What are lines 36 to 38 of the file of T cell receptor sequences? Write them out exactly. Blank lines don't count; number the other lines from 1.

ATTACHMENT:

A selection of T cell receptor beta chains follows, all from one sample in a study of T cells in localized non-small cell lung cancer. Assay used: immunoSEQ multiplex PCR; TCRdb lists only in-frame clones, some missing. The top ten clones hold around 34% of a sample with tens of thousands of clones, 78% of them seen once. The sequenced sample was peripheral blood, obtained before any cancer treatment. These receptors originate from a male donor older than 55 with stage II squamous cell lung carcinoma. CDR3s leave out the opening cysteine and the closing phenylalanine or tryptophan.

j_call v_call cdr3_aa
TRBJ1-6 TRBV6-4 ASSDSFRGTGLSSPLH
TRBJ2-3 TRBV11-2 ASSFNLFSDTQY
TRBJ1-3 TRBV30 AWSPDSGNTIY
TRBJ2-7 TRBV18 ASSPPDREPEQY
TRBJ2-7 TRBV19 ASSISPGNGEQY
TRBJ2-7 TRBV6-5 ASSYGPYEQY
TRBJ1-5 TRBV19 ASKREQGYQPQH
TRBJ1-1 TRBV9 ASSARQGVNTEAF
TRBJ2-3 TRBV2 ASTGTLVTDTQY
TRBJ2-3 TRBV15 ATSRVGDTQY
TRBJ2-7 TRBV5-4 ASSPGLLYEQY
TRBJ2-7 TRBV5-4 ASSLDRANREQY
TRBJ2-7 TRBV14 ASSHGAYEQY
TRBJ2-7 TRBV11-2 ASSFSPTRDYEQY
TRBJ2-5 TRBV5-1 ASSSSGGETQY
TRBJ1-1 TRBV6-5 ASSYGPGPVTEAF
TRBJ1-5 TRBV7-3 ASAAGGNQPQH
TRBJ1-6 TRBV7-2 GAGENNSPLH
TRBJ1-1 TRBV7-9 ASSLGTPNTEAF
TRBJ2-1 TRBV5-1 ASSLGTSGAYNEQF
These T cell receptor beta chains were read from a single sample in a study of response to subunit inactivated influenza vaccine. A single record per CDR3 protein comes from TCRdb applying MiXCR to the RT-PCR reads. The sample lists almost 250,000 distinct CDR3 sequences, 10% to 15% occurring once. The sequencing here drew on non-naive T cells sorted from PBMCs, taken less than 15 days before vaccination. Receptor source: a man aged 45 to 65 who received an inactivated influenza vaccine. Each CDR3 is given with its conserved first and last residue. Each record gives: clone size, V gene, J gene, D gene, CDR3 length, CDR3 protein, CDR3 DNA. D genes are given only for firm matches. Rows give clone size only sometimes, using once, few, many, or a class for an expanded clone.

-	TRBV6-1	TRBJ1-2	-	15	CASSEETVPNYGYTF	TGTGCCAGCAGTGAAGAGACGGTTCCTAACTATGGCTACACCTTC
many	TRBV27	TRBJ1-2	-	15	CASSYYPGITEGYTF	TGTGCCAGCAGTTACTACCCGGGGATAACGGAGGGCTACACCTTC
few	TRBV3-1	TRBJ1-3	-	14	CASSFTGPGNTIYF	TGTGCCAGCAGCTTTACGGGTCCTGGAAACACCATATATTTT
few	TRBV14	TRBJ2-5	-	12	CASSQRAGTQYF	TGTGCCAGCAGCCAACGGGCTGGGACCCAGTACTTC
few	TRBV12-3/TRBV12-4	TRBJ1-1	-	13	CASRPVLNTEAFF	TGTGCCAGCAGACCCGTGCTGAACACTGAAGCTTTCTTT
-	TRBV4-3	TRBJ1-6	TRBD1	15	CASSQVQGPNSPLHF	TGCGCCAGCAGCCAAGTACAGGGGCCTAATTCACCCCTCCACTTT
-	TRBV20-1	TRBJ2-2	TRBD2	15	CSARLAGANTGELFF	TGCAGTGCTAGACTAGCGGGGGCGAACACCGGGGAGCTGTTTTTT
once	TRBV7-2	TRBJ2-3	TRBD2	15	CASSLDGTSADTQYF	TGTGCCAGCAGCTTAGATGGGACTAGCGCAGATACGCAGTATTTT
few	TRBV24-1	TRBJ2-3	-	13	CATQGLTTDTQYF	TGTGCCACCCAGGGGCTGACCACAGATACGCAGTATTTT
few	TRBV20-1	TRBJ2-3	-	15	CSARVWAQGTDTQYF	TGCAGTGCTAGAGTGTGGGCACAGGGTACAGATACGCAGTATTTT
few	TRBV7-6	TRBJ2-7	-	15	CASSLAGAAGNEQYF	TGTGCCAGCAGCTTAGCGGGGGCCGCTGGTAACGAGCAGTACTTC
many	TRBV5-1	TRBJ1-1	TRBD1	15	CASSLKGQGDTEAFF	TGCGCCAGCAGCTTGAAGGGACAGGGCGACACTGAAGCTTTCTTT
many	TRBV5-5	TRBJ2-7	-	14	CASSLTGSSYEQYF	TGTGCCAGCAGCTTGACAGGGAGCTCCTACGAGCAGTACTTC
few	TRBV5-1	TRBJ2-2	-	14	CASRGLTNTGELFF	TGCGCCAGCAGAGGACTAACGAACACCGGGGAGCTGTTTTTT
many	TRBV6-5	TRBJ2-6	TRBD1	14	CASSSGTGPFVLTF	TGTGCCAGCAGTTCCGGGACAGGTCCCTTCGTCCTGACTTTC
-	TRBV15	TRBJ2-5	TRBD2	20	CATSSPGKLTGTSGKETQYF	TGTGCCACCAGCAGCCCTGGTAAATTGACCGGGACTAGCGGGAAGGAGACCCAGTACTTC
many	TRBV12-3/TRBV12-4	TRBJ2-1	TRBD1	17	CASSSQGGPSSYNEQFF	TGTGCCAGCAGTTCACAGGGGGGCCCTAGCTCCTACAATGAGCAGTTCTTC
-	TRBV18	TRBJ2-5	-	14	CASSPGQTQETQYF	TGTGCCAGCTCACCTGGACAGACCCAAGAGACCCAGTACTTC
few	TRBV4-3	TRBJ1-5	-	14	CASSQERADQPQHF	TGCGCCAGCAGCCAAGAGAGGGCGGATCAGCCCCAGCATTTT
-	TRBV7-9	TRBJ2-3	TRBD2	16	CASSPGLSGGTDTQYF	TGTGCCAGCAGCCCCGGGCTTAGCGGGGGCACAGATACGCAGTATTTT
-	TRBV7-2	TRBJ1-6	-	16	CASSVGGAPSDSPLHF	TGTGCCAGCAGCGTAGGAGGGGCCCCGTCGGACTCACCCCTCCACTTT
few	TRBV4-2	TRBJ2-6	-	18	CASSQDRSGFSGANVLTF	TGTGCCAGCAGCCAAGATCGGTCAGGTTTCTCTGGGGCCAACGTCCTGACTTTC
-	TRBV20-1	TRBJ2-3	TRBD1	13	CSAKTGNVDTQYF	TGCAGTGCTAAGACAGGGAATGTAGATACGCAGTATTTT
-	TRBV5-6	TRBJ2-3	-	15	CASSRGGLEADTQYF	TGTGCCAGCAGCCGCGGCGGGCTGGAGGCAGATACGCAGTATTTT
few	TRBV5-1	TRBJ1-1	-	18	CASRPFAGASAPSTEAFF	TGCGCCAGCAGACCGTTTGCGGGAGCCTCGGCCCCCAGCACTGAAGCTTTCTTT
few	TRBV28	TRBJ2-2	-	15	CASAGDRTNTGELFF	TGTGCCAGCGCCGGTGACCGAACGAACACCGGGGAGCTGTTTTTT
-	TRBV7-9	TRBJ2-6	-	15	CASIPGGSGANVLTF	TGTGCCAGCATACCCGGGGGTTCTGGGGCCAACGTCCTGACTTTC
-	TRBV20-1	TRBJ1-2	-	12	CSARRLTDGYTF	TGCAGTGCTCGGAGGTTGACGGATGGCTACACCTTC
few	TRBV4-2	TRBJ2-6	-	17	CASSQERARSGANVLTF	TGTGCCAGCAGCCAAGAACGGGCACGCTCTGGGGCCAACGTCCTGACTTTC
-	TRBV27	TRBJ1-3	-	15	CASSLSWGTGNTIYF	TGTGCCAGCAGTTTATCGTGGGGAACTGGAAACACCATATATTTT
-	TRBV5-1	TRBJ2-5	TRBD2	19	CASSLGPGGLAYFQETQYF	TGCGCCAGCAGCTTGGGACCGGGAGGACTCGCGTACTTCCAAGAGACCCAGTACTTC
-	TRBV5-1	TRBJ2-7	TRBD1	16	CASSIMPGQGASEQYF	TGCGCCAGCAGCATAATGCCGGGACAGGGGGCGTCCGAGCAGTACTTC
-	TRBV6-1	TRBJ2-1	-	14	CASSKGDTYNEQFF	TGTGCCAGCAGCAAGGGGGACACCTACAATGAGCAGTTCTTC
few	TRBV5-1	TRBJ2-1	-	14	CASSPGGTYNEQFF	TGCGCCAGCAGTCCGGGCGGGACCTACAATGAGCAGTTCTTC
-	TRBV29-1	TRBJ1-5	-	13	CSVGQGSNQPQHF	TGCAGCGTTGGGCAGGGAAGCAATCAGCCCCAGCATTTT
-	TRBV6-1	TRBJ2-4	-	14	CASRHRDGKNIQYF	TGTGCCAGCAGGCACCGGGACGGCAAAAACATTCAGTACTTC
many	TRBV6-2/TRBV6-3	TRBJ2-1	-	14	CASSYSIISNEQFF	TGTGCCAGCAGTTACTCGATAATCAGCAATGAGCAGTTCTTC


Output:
many	TRBV5-5	TRBJ2-7	-	14	CASSLTGSSYEQYF	TGTGCCAGCAGCTTGACAGGGAGCTCCTACGAGCAGTACTTC
few	TRBV5-1	TRBJ2-2	-	14	CASRGLTNTGELFF	TGCGCCAGCAGAGGACTAACGAACACCGGGGAGCTGTTTTTT
many	TRBV6-5	TRBJ2-6	TRBD1	14	CASSSGTGPFVLTF	TGTGCCAGCAGTTCCGGGACAGGTCCCTTCGTCCTGACTTTC